It’s been many months since I did my first long distance cycle. It wasn’t that long, only 1000 miles, but it was undertaken on a bicycle that cost only £30. I miss those days of cycling all day and sleeping outside at night. After moving temporarily to South Korea, my only recent bike ride has been on a day when I rented a bicycle in Gyeongju during my Daegu return visit. Gyeongju is my favourite town in Korea and riding around on a bicycle is a great way to see it.
Due to visa restrictions, I must leave Korea in a few days. I have been debating between leaving for China, Japan, Philippines, or somewhere else around Asia. I decided against China as it would involve obtaining a visa and finally decided against Philippines or elsewhere because it would involve flying and I don’t really like flying, even though I know how safe it is.
Yesterday, I got my hands on a brand new (second-hand) touring bike. It was significantly more expensive than my last bicycle (it cost a whopping £67 as opposed to £30), but it rides like a dream compared to what I am used to. It even has a nice seat! On this bicycle, I will cycle to the ferry in Jeju, then from Mokpo to Busan. This is a journey of little over 200 miles and I will then do a little bit of cycling in Japan. I’m excited to be back on the road, back on a bicycle, sleeping under the stars.
No doubt the bicycle will go wrong at some point: even when I rented a bicycle for the day in Gyeongju, it went wrong and had to be carried back to the bike shop. However, I’ll have to learn to fix it, then carry on. Bring on Japan!
I have to leave my flat in 2 months. So I decided that, instead of throwing myself back into the unmitigated horror of the private rental market, instead I am going to buy a bike and some camping gear and set off exploring the British Isles before, at some point, making my way over to Europe and seeing how far I can get. Your blog has been a great inspiration to me – and while I am still wondering whether I can actually do this (I’m about as anxiety-ridden as you were prior to setting out for the first time!), your success gives me hope.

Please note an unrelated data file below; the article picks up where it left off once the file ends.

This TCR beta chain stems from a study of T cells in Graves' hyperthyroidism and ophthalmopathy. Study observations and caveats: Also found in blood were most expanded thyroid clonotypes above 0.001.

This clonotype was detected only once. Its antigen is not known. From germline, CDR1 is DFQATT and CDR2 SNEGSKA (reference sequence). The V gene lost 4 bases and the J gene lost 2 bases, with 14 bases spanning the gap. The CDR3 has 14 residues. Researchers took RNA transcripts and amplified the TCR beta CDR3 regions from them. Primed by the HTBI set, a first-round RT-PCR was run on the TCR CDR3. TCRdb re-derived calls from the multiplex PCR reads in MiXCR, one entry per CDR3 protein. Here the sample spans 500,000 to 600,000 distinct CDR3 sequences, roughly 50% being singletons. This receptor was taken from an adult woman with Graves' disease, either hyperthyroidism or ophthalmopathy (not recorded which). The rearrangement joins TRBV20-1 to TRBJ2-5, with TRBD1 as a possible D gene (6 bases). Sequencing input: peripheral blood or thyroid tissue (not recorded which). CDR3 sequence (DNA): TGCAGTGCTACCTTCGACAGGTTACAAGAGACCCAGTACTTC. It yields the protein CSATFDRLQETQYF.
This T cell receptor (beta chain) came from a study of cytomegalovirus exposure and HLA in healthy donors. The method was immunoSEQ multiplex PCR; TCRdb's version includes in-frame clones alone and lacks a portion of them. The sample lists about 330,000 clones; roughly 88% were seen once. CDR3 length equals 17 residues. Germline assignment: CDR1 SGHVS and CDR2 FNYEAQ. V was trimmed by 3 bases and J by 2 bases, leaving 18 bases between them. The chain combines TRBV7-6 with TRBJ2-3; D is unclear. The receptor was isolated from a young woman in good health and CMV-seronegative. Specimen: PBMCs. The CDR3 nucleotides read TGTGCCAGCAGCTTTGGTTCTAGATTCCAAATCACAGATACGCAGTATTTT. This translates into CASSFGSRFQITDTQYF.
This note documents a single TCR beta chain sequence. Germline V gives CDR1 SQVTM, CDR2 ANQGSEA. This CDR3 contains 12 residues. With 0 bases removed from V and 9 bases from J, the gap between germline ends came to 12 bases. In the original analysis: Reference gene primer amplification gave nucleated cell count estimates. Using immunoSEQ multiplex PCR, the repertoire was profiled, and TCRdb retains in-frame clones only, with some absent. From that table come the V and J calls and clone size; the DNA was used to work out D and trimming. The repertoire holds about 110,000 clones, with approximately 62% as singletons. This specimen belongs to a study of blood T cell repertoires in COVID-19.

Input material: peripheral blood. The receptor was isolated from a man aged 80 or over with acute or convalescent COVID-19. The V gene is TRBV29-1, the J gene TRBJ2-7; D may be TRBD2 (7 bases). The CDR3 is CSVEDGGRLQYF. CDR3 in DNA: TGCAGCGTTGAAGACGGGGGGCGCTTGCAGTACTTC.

Oh, and I just bought your book on Kindle so I’ll have something to read when I’m hiding from the elements under my tarp! I have been looking into how to build a tarp shelter incorporating a bike, and there seem to be a few different ways of doing it – I figured it might help the bike to last longer if it stays dry (plus it’ll be a bit more secure).
Vince, that sounds like a great adventure. Best of luck to you and I would love to hear how you get on. The shelter might help the bike last, but don’t worry if you can’t make one – I have had a bike for the past seven years that has stood in the garden at my parents’ house 365 days a year, and it still rides just fine whenever I come back. I’m not a bike snob though, so others might disagree. I hope you enjoy the book.
Really looking forward to reading your trip. Have just finished 5 months in India off to cycle sea to sea in uk. Interested in Japan could you blog costs.
That sounds like a truly wonderful experience. I was only in Japan for two nights and I slept at a friend’s house, so I can’t give accurate costs, sorry.
Cool! Few weeks ago we finished 5 months of cycling all over India. Two bicycles we used were 6 years old 100 euro bicycles, one brand new 70 euro bike from SportsDirect 🙂 No problem!
A perfect example of how cycling doesn’t need to be elitist, I love it.
If you abandon the bike again somewhere I will go looking for it…on purpose this time!
I love cycling and I am impressed how cheap your bike was. Me and Cez cycled the full length of Vietnam in less than two months. In this way we were able to see off the beaten paths, meet locals and experience authentic cuisine and culture of the country.
That’s an awesome adventure. Cycling really is a great way to learn more about a place and its people rather than speeding by in motorised transport.